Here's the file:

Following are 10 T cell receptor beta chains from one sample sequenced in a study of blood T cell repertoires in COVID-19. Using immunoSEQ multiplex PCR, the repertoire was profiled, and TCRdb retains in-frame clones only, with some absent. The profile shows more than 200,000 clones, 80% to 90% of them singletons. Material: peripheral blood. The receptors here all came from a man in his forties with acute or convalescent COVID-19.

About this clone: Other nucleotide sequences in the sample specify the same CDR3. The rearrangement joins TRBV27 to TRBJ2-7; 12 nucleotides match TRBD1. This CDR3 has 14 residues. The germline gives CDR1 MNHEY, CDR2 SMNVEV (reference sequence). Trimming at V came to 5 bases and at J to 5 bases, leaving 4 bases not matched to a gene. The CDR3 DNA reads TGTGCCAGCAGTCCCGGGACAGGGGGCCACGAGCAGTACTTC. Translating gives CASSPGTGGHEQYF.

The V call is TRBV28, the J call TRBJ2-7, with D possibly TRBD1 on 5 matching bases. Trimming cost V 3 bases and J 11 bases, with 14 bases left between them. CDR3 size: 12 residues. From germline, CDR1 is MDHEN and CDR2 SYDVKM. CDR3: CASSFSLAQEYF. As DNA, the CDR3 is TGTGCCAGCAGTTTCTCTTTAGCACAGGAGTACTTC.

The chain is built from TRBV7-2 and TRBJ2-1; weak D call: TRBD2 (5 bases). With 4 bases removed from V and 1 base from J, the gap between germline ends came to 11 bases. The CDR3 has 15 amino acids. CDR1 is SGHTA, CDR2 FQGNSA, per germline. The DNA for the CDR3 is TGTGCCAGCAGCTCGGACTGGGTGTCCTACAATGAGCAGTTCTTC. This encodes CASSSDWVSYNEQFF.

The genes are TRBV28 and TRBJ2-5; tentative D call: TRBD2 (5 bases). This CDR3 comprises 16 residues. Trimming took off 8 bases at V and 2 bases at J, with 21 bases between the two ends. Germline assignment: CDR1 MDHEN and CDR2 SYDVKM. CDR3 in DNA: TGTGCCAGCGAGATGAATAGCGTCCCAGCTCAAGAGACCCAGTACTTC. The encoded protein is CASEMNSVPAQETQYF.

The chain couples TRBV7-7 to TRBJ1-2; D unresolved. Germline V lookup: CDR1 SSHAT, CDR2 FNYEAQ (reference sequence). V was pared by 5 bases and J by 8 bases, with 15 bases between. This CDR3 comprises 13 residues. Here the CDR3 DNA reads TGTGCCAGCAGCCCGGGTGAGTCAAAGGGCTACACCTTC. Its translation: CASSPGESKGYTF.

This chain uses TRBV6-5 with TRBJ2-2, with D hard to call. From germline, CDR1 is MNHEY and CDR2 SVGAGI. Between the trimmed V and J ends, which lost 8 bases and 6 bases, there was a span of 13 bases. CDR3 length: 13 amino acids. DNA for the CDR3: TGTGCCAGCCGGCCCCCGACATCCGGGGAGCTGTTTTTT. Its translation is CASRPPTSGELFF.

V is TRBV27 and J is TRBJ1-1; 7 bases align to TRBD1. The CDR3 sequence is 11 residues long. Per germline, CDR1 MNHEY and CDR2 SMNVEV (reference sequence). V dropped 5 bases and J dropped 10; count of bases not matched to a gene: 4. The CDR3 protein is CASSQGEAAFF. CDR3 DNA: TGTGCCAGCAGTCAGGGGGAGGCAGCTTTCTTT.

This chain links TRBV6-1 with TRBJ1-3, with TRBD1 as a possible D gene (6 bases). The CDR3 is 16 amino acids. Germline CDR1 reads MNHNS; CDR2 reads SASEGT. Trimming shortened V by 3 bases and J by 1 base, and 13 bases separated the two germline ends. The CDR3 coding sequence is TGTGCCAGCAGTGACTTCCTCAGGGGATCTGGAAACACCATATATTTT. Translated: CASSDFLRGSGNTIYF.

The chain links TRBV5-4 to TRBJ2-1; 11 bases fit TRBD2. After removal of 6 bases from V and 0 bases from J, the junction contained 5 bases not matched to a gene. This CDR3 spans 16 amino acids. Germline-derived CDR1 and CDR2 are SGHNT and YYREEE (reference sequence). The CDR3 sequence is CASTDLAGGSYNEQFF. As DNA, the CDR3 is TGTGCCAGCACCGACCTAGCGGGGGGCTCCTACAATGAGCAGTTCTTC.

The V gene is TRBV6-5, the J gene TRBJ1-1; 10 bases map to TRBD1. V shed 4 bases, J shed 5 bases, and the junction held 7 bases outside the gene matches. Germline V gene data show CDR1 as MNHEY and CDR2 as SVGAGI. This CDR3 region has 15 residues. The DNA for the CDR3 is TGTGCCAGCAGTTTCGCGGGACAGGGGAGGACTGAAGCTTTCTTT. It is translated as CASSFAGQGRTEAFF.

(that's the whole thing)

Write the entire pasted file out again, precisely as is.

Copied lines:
Following are 10 T cell receptor beta chains from one sample sequenced in a study of blood T cell repertoires in COVID-19. Using immunoSEQ multiplex PCR, the repertoire was profiled, and TCRdb retains in-frame clones only, with some absent. The profile shows more than 200,000 clones, 80% to 90% of them singletons. Material: peripheral blood. The receptors here all came from a man in his forties with acute or convalescent COVID-19.

About this clone: Other nucleotide sequences in the sample specify the same CDR3. The rearrangement joins TRBV27 to TRBJ2-7; 12 nucleotides match TRBD1. This CDR3 has 14 residues. The germline gives CDR1 MNHEY, CDR2 SMNVEV (reference sequence). Trimming at V came to 5 bases and at J to 5 bases, leaving 4 bases not matched to a gene. The CDR3 DNA reads TGTGCCAGCAGTCCCGGGACAGGGGGCCACGAGCAGTACTTC. Translating gives CASSPGTGGHEQYF.

The V call is TRBV28, the J call TRBJ2-7, with D possibly TRBD1 on 5 matching bases. Trimming cost V 3 bases and J 11 bases, with 14 bases left between them. CDR3 size: 12 residues. From germline, CDR1 is MDHEN and CDR2 SYDVKM. CDR3: CASSFSLAQEYF. As DNA, the CDR3 is TGTGCCAGCAGTTTCTCTTTAGCACAGGAGTACTTC.

The chain is built from TRBV7-2 and TRBJ2-1; weak D call: TRBD2 (5 bases). With 4 bases removed from V and 1 base from J, the gap between germline ends came to 11 bases. The CDR3 has 15 amino acids. CDR1 is SGHTA, CDR2 FQGNSA, per germline. The DNA for the CDR3 is TGTGCCAGCAGCTCGGACTGGGTGTCCTACAATGAGCAGTTCTTC. This encodes CASSSDWVSYNEQFF.

The genes are TRBV28 and TRBJ2-5; tentative D call: TRBD2 (5 bases). This CDR3 comprises 16 residues. Trimming took off 8 bases at V and 2 bases at J, with 21 bases between the two ends. Germline assignment: CDR1 MDHEN and CDR2 SYDVKM. CDR3 in DNA: TGTGCCAGCGAGATGAATAGCGTCCCAGCTCAAGAGACCCAGTACTTC. The encoded protein is CASEMNSVPAQETQYF.

The chain couples TRBV7-7 to TRBJ1-2; D unresolved. Germline V lookup: CDR1 SSHAT, CDR2 FNYEAQ (reference sequence). V was pared by 5 bases and J by 8 bases, with 15 bases between. This CDR3 comprises 13 residues. Here the CDR3 DNA reads TGTGCCAGCAGCCCGGGTGAGTCAAAGGGCTACACCTTC. Its translation: CASSPGESKGYTF.

This chain uses TRBV6-5 with TRBJ2-2, with D hard to call. From germline, CDR1 is MNHEY and CDR2 SVGAGI. Between the trimmed V and J ends, which lost 8 bases and 6 bases, there was a span of 13 bases. CDR3 length: 13 amino acids. DNA for the CDR3: TGTGCCAGCCGGCCCCCGACATCCGGGGAGCTGTTTTTT. Its translation is CASRPPTSGELFF.

V is TRBV27 and J is TRBJ1-1; 7 bases align to TRBD1. The CDR3 sequence is 11 residues long. Per germline, CDR1 MNHEY and CDR2 SMNVEV (reference sequence). V dropped 5 bases and J dropped 10; count of bases not matched to a gene: 4. The CDR3 protein is CASSQGEAAFF. CDR3 DNA: TGTGCCAGCAGTCAGGGGGAGGCAGCTTTCTTT.

This chain links TRBV6-1 with TRBJ1-3, with TRBD1 as a possible D gene (6 bases). The CDR3 is 16 amino acids. Germline CDR1 reads MNHNS; CDR2 reads SASEGT. Trimming shortened V by 3 bases and J by 1 base, and 13 bases separated the two germline ends. The CDR3 coding sequence is TGTGCCAGCAGTGACTTCCTCAGGGGATCTGGAAACACCATATATTTT. Translated: CASSDFLRGSGNTIYF.

The chain links TRBV5-4 to TRBJ2-1; 11 bases fit TRBD2. After removal of 6 bases from V and 0 bases from J, the junction contained 5 bases not matched to a gene. This CDR3 spans 16 amino acids. Germline-derived CDR1 and CDR2 are SGHNT and YYREEE (reference sequence). The CDR3 sequence is CASTDLAGGSYNEQFF. As DNA, the CDR3 is TGTGCCAGCACCGACCTAGCGGGGGGCTCCTACAATGAGCAGTTCTTC.

The V gene is TRBV6-5, the J gene TRBJ1-1; 10 bases map to TRBD1. V shed 4 bases, J shed 5 bases, and the junction held 7 bases outside the gene matches. Germline V gene data show CDR1 as MNHEY and CDR2 as SVGAGI. This CDR3 region has 15 residues. The DNA for the CDR3 is TGTGCCAGCAGTTTCGCGGGACAGGGGAGGACTGAAGCTTTCTTT. It is translated as CASSFAGQGRTEAFF.